I'm sure this has been discussed before (get a search function for discussions, Italki!), but as a Brit I've been told by many different nationalities that they "love my accent". As with most people, I don't actually like the sound of my voice that much, but I was wondering why the British accent seems to be so popular.
Yes, this topic comes up every so often. Here are the last two threads:
In fact, I'm not sure that the 'British' accent is so popular. Plenty of members here say they find American pronunciation easier to understand, having had so much exposure to it via TV, films, music and so on. I've also noticed that amongst those members who state a preference, the majority ask for American English.
I wonder if people comment on your accent simply because, in the context of the Anglophone world as a whole, your accent is relatively 'unusual'. And if they comment on it, they're hardly likely to say 'I hate your accent', are they? Perhaps we, as British English speakers, should be aware that 'I love your accent' might mean no more than 'Oh, I didn't expect a sound like that to come out of your mouth. You don't sound anything like the people I watch on Big Bang Theory.'
Well! Most Americans "love" the British accent. In fact, people find it intelligent. I'm talking about the standard RP accent. My classmates did a little research project about it. They recorded some random facts and some false statements in both British and American accents. Then, they randomly played these recordings, and asked people if they thought these statements were true or false. The results showed that people were most likely to believe the British voice even if the statement read was false, and people were unlikely to believe the American voice even if the statement was true. Of course, it's not a proof of anything. But I thought it was an interesting experiment.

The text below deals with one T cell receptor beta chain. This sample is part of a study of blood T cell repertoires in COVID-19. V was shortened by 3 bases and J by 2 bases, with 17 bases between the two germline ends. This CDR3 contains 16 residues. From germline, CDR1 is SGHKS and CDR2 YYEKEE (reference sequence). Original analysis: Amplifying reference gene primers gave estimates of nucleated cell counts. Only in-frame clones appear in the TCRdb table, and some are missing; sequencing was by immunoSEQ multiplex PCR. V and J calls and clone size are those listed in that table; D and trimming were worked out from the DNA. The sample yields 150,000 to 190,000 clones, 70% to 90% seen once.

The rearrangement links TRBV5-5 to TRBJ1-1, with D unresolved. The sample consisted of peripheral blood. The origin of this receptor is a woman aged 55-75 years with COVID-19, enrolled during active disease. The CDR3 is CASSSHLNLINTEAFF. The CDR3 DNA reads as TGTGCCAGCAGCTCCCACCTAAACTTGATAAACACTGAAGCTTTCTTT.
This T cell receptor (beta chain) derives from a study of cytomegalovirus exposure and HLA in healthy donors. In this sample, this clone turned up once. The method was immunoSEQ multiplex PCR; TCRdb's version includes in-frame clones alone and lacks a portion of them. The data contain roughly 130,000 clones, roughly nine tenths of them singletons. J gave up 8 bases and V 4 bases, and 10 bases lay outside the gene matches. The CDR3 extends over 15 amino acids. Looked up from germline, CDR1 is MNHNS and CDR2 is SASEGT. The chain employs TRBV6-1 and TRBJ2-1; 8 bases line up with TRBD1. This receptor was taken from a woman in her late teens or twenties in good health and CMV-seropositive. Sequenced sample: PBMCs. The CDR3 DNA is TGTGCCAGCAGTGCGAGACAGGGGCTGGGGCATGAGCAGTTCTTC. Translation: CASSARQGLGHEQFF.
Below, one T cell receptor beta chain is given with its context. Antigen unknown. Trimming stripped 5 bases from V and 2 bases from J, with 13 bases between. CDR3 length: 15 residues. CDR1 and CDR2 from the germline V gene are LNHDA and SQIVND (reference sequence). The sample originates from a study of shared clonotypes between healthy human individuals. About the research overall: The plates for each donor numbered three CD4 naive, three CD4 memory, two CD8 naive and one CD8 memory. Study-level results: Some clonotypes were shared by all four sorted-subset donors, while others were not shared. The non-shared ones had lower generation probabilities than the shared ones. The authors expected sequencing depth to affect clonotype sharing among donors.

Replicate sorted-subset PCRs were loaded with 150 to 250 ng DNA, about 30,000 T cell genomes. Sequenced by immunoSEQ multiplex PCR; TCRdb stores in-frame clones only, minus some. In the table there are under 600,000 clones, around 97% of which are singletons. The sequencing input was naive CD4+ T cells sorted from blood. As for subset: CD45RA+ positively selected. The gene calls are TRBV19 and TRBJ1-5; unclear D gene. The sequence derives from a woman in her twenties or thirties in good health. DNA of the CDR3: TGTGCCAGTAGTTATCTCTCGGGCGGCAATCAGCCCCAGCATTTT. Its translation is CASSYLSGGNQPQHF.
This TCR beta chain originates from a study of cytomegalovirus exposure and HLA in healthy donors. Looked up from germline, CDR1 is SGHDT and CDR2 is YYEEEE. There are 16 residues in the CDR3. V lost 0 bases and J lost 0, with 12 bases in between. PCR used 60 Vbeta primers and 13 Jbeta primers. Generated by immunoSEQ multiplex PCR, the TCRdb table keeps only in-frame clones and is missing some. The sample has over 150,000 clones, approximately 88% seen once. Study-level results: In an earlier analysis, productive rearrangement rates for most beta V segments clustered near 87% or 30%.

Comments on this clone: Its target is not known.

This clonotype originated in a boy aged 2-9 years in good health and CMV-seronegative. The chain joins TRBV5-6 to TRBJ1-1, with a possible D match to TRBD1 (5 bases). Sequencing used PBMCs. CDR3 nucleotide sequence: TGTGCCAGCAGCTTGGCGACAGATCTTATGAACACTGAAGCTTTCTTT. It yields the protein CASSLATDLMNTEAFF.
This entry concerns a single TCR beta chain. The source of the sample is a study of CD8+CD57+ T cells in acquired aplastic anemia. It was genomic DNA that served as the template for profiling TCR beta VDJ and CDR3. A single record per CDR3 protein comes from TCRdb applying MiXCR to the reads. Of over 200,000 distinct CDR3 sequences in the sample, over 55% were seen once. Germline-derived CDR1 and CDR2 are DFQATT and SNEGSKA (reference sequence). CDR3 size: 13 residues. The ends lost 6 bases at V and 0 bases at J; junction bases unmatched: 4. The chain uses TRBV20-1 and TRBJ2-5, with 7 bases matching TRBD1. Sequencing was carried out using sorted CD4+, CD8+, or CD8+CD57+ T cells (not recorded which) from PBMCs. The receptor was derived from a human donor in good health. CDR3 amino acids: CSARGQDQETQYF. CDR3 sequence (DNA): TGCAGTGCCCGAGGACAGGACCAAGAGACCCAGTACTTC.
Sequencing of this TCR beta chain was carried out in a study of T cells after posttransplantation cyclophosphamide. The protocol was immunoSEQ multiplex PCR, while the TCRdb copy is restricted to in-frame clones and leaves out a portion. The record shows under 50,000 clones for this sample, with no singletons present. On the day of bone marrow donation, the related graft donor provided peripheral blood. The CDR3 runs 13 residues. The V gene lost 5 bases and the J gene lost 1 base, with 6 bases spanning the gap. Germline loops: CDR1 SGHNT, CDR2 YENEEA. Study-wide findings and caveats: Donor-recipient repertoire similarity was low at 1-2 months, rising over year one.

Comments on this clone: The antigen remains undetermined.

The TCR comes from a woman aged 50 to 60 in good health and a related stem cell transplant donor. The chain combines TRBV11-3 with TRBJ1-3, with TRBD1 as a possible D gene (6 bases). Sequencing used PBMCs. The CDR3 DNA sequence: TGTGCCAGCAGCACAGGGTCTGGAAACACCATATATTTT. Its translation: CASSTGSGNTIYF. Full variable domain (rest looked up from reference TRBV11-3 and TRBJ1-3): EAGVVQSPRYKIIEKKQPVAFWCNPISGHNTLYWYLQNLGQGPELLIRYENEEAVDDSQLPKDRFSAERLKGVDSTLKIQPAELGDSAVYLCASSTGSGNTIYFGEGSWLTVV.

Hmm, Good question. As an American that cant speak the Queen's English, there is something very formal about the Brittish way of speaking. That and the fact that you say words like "Another" as "A-nuh-vah" makes you sound more sophisticated. In my eyes (or rather, ears) American English is less accented and easier to understand, and to prove my point, listen to an english singer. It doesnt matter if they are American or Brittish, they normally have about the same accent when they sing, even if they may use different words. Getting back to the question, why do so many people like your accent? I don't know xD It's like asking why some people like girl's with blonde hair, or why people like sports cars, they just do. Case in point, most of the world hears American English every day via internet, hollywood, or music. Maybe Brittish English has became the sexy accent in the worlds eye?(Ear)
I don't think we can generalise about accents particularly those heard in such large and diverse countries as the UK (which is not just "Britain") and the United States where regional differences are obvious.
In the UK, accent is often determined by which of the four countiries of the UK you come from and, even today, by class, education and status. I had a friend who grew up in Brixton, a relatively poor area of London, who went to elocution classes to help her "lose" her "south London" accent in the hope of improving her job and career prospects.
So I am not sure if there ever was a "mother accent" other than the accent of those who had the power and authority at the time and determined how those lucky enough to achieve some formal education should speak. Even up to the early 20th century, many members of the British royal family spoke English with a German accent!
Personally, I find hearing different accents interesting as they often reflect the speaker's differing geographic and cultural background and, if nothing else, can be a good topic for starting a conversation!
I’m American and sometimes hear the same thing about my accent. Some of it might be small talk and politeness.
For me, it depends on the individual speaker because there are some American and British accents that are very difficult to understand and that reflect poorly on the speaker.